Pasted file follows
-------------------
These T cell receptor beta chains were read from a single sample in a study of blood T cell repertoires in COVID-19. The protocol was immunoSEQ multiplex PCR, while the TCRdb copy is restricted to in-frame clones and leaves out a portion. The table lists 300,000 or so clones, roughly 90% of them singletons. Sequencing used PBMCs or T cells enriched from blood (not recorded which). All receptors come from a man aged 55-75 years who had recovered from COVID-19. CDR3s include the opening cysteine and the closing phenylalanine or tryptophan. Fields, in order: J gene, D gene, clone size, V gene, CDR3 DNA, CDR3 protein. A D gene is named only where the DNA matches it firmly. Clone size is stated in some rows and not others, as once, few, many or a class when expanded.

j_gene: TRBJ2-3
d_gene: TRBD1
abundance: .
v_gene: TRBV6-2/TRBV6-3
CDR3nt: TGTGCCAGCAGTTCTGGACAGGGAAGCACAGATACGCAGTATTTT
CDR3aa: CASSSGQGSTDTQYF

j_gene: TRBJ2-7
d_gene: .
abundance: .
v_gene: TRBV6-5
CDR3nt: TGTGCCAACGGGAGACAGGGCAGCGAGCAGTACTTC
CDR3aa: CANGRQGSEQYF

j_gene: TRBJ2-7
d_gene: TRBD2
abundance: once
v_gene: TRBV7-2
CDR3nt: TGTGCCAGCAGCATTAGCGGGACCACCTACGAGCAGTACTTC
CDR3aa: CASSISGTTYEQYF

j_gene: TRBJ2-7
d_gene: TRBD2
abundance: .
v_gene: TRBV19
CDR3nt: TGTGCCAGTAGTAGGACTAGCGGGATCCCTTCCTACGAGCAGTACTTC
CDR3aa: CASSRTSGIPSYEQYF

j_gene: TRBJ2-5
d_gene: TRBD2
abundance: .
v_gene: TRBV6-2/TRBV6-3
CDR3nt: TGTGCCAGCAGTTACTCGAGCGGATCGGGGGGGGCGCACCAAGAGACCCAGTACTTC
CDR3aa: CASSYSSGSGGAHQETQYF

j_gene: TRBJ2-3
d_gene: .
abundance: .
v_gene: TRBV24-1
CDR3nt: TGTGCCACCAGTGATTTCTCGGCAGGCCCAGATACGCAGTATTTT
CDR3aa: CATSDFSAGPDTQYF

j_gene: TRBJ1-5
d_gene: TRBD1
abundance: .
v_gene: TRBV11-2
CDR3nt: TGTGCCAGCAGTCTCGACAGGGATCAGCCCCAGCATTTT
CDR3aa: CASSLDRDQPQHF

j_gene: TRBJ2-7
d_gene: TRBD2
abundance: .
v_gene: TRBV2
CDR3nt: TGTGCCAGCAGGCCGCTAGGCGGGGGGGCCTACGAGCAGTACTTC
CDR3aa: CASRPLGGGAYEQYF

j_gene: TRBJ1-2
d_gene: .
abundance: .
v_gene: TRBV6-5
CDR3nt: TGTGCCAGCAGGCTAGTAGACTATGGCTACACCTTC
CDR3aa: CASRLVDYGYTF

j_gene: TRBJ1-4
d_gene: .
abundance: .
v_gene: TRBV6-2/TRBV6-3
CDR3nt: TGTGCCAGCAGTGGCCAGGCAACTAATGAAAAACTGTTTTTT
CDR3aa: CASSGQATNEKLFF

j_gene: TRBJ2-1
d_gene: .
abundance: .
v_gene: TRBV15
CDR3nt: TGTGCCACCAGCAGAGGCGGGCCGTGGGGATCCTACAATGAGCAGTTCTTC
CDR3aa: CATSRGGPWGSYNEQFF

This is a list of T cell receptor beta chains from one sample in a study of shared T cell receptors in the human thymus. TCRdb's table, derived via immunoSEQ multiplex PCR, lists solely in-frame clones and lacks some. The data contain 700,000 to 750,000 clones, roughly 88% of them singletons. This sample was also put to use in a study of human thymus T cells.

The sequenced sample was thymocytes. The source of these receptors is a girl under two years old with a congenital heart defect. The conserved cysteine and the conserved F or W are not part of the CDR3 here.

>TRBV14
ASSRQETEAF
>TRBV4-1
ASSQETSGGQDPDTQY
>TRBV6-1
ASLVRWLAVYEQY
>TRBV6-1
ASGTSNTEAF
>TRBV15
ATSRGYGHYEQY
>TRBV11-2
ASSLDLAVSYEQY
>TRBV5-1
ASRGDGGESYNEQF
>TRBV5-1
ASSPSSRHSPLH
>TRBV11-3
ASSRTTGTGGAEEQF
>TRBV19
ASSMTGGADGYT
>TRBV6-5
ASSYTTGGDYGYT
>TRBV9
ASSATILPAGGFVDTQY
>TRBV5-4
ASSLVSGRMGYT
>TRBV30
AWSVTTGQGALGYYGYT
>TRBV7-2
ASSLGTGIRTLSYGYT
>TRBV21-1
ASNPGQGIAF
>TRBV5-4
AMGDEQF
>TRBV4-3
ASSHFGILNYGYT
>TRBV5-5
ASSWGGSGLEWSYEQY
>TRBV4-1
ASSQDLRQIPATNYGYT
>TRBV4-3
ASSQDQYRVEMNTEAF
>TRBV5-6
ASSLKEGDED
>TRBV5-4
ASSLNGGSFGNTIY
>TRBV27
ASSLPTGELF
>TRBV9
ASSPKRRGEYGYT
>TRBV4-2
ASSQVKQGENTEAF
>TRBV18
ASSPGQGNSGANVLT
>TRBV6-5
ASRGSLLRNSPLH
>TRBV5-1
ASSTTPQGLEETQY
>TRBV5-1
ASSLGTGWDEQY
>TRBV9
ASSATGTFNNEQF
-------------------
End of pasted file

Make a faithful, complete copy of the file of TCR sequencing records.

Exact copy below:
These T cell receptor beta chains were read from a single sample in a study of blood T cell repertoires in COVID-19. The protocol was immunoSEQ multiplex PCR, while the TCRdb copy is restricted to in-frame clones and leaves out a portion. The table lists 300,000 or so clones, roughly 90% of them singletons. Sequencing used PBMCs or T cells enriched from blood (not recorded which). All receptors come from a man aged 55-75 years who had recovered from COVID-19. CDR3s include the opening cysteine and the closing phenylalanine or tryptophan. Fields, in order: J gene, D gene, clone size, V gene, CDR3 DNA, CDR3 protein. A D gene is named only where the DNA matches it firmly. Clone size is stated in some rows and not others, as once, few, many or a class when expanded.

j_gene: TRBJ2-3
d_gene: TRBD1
abundance: .
v_gene: TRBV6-2/TRBV6-3
CDR3nt: TGTGCCAGCAGTTCTGGACAGGGAAGCACAGATACGCAGTATTTT
CDR3aa: CASSSGQGSTDTQYF

j_gene: TRBJ2-7
d_gene: .
abundance: .
v_gene: TRBV6-5
CDR3nt: TGTGCCAACGGGAGACAGGGCAGCGAGCAGTACTTC
CDR3aa: CANGRQGSEQYF

j_gene: TRBJ2-7
d_gene: TRBD2
abundance: once
v_gene: TRBV7-2
CDR3nt: TGTGCCAGCAGCATTAGCGGGACCACCTACGAGCAGTACTTC
CDR3aa: CASSISGTTYEQYF

j_gene: TRBJ2-7
d_gene: TRBD2
abundance: .
v_gene: TRBV19
CDR3nt: TGTGCCAGTAGTAGGACTAGCGGGATCCCTTCCTACGAGCAGTACTTC
CDR3aa: CASSRTSGIPSYEQYF

j_gene: TRBJ2-5
d_gene: TRBD2
abundance: .
v_gene: TRBV6-2/TRBV6-3
CDR3nt: TGTGCCAGCAGTTACTCGAGCGGATCGGGGGGGGCGCACCAAGAGACCCAGTACTTC
CDR3aa: CASSYSSGSGGAHQETQYF

j_gene: TRBJ2-3
d_gene: .
abundance: .
v_gene: TRBV24-1
CDR3nt: TGTGCCACCAGTGATTTCTCGGCAGGCCCAGATACGCAGTATTTT
CDR3aa: CATSDFSAGPDTQYF

j_gene: TRBJ1-5
d_gene: TRBD1
abundance: .
v_gene: TRBV11-2
CDR3nt: TGTGCCAGCAGTCTCGACAGGGATCAGCCCCAGCATTTT
CDR3aa: CASSLDRDQPQHF

j_gene: TRBJ2-7
d_gene: TRBD2
abundance: .
v_gene: TRBV2
CDR3nt: TGTGCCAGCAGGCCGCTAGGCGGGGGGGCCTACGAGCAGTACTTC
CDR3aa: CASRPLGGGAYEQYF

j_gene: TRBJ1-2
d_gene: .
abundance: .
v_gene: TRBV6-5
CDR3nt: TGTGCCAGCAGGCTAGTAGACTATGGCTACACCTTC
CDR3aa: CASRLVDYGYTF

j_gene: TRBJ1-4
d_gene: .
abundance: .
v_gene: TRBV6-2/TRBV6-3
CDR3nt: TGTGCCAGCAGTGGCCAGGCAACTAATGAAAAACTGTTTTTT
CDR3aa: CASSGQATNEKLFF

j_gene: TRBJ2-1
d_gene: .
abundance: .
v_gene: TRBV15
CDR3nt: TGTGCCACCAGCAGAGGCGGGCCGTGGGGATCCTACAATGAGCAGTTCTTC
CDR3aa: CATSRGGPWGSYNEQFF

This is a list of T cell receptor beta chains from one sample in a study of shared T cell receptors in the human thymus. TCRdb's table, derived via immunoSEQ multiplex PCR, lists solely in-frame clones and lacks some. The data contain 700,000 to 750,000 clones, roughly 88% of them singletons. This sample was also put to use in a study of human thymus T cells.

The sequenced sample was thymocytes. The source of these receptors is a girl under two years old with a congenital heart defect. The conserved cysteine and the conserved F or W are not part of the CDR3 here.

>TRBV14
ASSRQETEAF
>TRBV4-1
ASSQETSGGQDPDTQY
>TRBV6-1
ASLVRWLAVYEQY
>TRBV6-1
ASGTSNTEAF
>TRBV15
ATSRGYGHYEQY
>TRBV11-2
ASSLDLAVSYEQY
>TRBV5-1
ASRGDGGESYNEQF
>TRBV5-1
ASSPSSRHSPLH
>TRBV11-3
ASSRTTGTGGAEEQF
>TRBV19
ASSMTGGADGYT
>TRBV6-5
ASSYTTGGDYGYT
>TRBV9
ASSATILPAGGFVDTQY
>TRBV5-4
ASSLVSGRMGYT
>TRBV30
AWSVTTGQGALGYYGYT
>TRBV7-2
ASSLGTGIRTLSYGYT
>TRBV21-1
ASNPGQGIAF
>TRBV5-4
AMGDEQF
>TRBV4-3
ASSHFGILNYGYT
>TRBV5-5
ASSWGGSGLEWSYEQY
>TRBV4-1
ASSQDLRQIPATNYGYT
>TRBV4-3
ASSQDQYRVEMNTEAF
>TRBV5-6
ASSLKEGDED
>TRBV5-4
ASSLNGGSFGNTIY
>TRBV27
ASSLPTGELF
>TRBV9
ASSPKRRGEYGYT
>TRBV4-2
ASSQVKQGENTEAF
>TRBV18
ASSPGQGNSGANVLT
>TRBV6-5
ASRGSLLRNSPLH
>TRBV5-1
ASSTTPQGLEETQY
>TRBV5-1
ASSLGTGWDEQY
>TRBV9
ASSATGTFNNEQF